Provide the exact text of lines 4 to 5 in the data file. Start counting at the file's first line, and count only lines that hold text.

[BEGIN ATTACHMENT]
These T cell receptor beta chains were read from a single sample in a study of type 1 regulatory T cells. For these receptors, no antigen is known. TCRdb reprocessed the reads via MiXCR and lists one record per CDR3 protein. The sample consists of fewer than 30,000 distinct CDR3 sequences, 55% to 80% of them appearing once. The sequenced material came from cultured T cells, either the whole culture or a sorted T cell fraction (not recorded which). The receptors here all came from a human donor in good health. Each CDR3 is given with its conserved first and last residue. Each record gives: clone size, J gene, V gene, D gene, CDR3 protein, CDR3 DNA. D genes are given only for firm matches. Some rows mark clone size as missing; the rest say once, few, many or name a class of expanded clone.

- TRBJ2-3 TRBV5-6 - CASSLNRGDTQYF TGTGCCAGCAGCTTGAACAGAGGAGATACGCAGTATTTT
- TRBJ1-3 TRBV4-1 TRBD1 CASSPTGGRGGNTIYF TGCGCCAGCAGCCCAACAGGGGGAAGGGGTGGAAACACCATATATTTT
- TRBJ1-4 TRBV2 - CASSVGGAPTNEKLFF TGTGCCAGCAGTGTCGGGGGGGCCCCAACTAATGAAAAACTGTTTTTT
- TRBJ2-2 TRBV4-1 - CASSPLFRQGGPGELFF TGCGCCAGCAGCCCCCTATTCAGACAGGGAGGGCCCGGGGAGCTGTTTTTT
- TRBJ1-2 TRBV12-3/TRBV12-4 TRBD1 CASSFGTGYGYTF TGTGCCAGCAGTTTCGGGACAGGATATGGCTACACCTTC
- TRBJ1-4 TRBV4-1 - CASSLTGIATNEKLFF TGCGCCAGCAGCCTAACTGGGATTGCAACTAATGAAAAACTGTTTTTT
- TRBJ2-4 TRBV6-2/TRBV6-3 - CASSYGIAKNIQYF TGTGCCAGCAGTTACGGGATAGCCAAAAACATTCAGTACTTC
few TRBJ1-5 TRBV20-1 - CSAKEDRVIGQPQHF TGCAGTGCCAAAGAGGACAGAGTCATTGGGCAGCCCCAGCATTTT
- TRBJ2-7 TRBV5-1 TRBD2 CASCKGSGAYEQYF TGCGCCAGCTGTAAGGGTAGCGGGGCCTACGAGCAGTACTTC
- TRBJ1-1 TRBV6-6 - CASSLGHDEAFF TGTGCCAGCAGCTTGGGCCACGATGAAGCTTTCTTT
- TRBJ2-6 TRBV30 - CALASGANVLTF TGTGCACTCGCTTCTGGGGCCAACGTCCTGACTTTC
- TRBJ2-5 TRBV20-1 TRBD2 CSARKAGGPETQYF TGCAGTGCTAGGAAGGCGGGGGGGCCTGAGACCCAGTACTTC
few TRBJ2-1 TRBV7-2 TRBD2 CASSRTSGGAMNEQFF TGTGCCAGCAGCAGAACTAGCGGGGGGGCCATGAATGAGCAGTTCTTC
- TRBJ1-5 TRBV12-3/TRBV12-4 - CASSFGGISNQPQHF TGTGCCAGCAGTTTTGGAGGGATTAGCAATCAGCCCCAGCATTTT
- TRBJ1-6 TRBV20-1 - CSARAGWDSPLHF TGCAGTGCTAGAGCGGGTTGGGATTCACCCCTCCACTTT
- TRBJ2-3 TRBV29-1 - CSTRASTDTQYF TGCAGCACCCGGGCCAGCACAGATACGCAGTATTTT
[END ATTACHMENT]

- TRBJ1-4 TRBV2 - CASSVGGAPTNEKLFF TGTGCCAGCAGTGTCGGGGGGGCCCCAACTAATGAAAAACTGTTTTTT
- TRBJ2-2 TRBV4-1 - CASSPLFRQGGPGELFF TGCGCCAGCAGCCCCCTATTCAGACAGGGAGGGCCCGGGGAGCTGTTTTTT